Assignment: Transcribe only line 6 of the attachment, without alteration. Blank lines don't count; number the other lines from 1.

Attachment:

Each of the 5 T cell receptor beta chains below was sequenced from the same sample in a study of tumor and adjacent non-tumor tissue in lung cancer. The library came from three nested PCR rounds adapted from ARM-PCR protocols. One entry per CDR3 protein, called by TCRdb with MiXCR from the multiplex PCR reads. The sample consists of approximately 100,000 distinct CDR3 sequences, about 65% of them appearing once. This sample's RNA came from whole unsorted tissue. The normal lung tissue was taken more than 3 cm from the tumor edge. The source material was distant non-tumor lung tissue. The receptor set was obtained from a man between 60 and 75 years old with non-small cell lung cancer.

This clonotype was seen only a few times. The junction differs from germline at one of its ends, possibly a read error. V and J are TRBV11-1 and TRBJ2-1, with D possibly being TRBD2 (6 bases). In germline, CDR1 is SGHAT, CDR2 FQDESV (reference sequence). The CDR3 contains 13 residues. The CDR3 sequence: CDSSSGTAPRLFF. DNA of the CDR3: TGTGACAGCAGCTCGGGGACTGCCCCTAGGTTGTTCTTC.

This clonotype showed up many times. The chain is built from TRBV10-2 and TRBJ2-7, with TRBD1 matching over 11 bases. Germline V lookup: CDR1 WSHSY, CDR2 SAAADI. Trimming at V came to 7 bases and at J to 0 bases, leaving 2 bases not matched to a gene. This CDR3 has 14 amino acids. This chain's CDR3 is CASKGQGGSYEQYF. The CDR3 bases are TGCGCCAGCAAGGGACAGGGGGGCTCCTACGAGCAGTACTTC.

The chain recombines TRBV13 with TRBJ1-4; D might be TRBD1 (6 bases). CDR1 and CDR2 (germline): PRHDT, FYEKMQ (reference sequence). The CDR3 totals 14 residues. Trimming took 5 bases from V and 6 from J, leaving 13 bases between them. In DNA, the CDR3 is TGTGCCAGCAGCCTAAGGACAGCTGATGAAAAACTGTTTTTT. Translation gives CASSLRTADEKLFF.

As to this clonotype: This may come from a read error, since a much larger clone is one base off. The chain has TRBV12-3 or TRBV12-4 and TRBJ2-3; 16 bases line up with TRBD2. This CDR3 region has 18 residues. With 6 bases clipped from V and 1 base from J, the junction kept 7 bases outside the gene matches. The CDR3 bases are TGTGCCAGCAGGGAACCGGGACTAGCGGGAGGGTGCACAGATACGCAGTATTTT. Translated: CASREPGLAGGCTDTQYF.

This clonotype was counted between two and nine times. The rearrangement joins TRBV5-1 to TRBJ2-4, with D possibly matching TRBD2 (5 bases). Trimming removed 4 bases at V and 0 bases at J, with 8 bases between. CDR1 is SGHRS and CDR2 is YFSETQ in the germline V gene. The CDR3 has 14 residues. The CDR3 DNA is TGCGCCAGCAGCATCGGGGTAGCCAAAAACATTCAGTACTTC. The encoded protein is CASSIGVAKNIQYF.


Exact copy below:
This clonotype was counted between two and nine times. The rearrangement joins TRBV5-1 to TRBJ2-4, with D possibly matching TRBD2 (5 bases). Trimming removed 4 bases at V and 0 bases at J, with 8 bases between. CDR1 is SGHRS and CDR2 is YFSETQ in the germline V gene. The CDR3 has 14 residues. The CDR3 DNA is TGCGCCAGCAGCATCGGGGTAGCCAAAAACATTCAGTACTTC. The encoded protein is CASSIGVAKNIQYF.